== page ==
To do this, retailers are looking to replicate expert in-store advice through digital means. In 2015, The North Face successfully piloted an online personal shopping platform powered by AI and IBM Watson. It worked by asking visitors a series of dialogue-based questions that mimicked the knowledge and efficiency of an in-store expert. After interpreting and evaluating the answers, a series of product and content recommendations would appear. This resulted in higher sales conversion rates and satisfied shoppers, who were willing to use the service again.
Elsewhere, eBay is using data insights and storytelling tactics to predict what customers might need. Someone buying clothes for a newborn can be retargeted with clothes and toys for a one-year-old a year down the line. It shows that with detailed data analytics, marketers can be at the right place, in the right time. A seemingly homogenous audience can be broken down into niche and distinct segments, allowing retailers to create targeted marketing content.
Faster order fulfilment
Data has long allowed retailers to forecast demand. But in recent years, big data and advanced machine learning techniques have improved this ability even further. In 2014, Amazon patented ‘anticipatory shipping’, a method that allowed them to cut delivery times. Algorithms would predict what customers might buy and ship the products in their general direction, all before a purchase is even made. Products can be shipped out to their relevant distribution centres in advance, thereby reducing the chances of late delivery returns.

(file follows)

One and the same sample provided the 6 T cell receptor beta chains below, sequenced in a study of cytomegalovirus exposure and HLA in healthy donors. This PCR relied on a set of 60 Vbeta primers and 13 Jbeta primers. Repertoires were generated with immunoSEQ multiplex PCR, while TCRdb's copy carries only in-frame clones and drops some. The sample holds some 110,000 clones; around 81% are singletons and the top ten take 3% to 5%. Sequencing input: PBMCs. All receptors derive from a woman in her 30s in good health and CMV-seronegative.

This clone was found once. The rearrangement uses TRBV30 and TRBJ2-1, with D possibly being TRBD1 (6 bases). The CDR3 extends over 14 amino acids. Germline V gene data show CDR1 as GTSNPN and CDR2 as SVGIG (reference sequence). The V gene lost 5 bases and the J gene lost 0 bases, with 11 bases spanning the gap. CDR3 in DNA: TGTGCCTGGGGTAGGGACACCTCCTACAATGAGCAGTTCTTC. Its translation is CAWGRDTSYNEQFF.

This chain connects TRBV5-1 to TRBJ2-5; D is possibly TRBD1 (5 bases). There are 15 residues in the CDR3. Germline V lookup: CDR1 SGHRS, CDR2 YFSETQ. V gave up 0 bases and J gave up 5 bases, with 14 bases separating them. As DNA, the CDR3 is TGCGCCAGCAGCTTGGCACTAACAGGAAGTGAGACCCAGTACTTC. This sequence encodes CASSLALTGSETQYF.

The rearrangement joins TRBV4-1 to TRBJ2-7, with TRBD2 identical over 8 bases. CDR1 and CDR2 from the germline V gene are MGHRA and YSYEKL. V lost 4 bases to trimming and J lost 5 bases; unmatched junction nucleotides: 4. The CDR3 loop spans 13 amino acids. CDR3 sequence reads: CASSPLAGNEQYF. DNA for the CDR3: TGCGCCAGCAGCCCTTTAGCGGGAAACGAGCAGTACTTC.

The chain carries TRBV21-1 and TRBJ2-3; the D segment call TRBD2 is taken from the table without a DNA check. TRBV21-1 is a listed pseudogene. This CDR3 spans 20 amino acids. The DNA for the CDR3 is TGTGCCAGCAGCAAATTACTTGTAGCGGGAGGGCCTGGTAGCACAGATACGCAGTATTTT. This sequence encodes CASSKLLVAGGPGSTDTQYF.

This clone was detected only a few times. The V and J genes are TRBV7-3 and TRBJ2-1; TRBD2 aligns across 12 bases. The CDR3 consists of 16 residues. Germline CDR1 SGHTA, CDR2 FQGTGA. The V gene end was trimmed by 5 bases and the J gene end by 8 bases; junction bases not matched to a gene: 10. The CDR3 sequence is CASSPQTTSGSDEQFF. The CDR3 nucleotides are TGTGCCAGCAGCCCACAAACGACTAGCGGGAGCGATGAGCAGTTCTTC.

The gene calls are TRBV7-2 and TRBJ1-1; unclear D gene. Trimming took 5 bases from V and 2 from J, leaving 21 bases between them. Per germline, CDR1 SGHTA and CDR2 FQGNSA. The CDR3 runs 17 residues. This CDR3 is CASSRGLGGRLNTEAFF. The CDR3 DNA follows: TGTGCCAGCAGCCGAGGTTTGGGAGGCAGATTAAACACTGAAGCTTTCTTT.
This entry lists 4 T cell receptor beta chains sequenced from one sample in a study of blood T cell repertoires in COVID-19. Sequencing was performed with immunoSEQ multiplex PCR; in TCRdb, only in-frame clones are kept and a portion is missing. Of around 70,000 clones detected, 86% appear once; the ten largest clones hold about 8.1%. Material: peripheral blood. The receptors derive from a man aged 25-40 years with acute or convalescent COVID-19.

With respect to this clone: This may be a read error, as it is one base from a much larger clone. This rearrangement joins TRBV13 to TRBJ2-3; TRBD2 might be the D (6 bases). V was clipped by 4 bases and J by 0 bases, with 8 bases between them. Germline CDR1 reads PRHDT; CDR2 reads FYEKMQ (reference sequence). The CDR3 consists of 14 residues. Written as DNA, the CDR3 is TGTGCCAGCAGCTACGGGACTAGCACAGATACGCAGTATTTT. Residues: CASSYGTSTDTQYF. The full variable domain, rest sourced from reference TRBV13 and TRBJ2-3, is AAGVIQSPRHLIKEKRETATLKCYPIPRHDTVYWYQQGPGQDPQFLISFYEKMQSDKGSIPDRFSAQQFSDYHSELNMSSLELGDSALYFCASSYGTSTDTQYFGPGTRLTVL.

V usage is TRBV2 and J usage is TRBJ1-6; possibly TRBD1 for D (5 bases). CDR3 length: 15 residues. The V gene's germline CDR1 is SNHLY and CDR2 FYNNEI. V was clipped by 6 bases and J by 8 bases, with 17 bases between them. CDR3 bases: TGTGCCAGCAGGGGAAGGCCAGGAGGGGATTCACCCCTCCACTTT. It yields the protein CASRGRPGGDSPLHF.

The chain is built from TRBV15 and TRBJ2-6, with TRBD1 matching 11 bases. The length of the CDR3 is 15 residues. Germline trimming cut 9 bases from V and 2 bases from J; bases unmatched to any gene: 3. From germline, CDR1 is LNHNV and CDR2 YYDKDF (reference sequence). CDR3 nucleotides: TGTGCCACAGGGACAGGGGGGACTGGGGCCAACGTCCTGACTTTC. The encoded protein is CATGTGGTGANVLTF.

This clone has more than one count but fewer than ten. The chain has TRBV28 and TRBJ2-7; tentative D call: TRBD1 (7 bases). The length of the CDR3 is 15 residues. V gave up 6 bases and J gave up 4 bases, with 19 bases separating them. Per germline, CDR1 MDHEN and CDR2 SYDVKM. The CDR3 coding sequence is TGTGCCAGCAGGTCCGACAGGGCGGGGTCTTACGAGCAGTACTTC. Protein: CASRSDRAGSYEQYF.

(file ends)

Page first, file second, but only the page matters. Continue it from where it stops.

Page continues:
The shipping experiences provided by Amazon and other tech giants have set the standard for other retailers to follow. According to Temando, 80% of shoppers expect to be offered same-day shipping, yet only 47% of retailers do this. And 77% of consumers want guaranteed weekend or after hours shipping, but this is only possible with 34%.
Seamlessness with tomorrow’s technology
Already, next-generation connectivity is changing the way we live and shop. Beacon technology is allowing retailers to send push notifications to shoppers as they walk around a store. So promotions are not only personalised, they are timely.
Similarly, Amazon has opened Amazon Go, a supermarket without checkouts. Instead of physical tills, mobile apps and location sensors are used to track the items a shopper picks up and also monitor their movements around the store. When they leave, the app simply charges them through their Amazon Prime account.
But it’s not only frontline retail that can benefit from innovation. Operations and behind-the-scenes functions can also be transformed with new thinking and intuitive technology. Just look at SAP, who are today testing digital eyewear in their warehouses. The idea is to put necessary information right in front of workers, instead of on a tablet or laptop, making things run smarter.
Together, it shows us that what seems like futuristic technology to many is, in fact, here today. Further developments in the Internet of Things, smart home devices and wearables will propel changes in the retail landscape even more. Forward-thinking retailers need to consider how these disruptive technologies will impact the way consumers behave and engage with a retail model, and how best to capitalise on this using advanced analytics.
New ways with data
For retailers, the purpose of data goes beyond just campaign measurement. The right insight can bring about improvements in the customer experience, allow for deeper personalisation, faster product delivery and greater cross-channel integration. Data volumes are growing, and so are its application areas in retail.
As we look ahead, 2017 will be a year in which brands that come up with bold ways to innovate and improve the shopping experience will gain an advantage. Sensor technology will further develop and expand, and the in-store experience will become just as exciting and complementary to the personal digital experience. Revolutionising the customer journey has only just begun.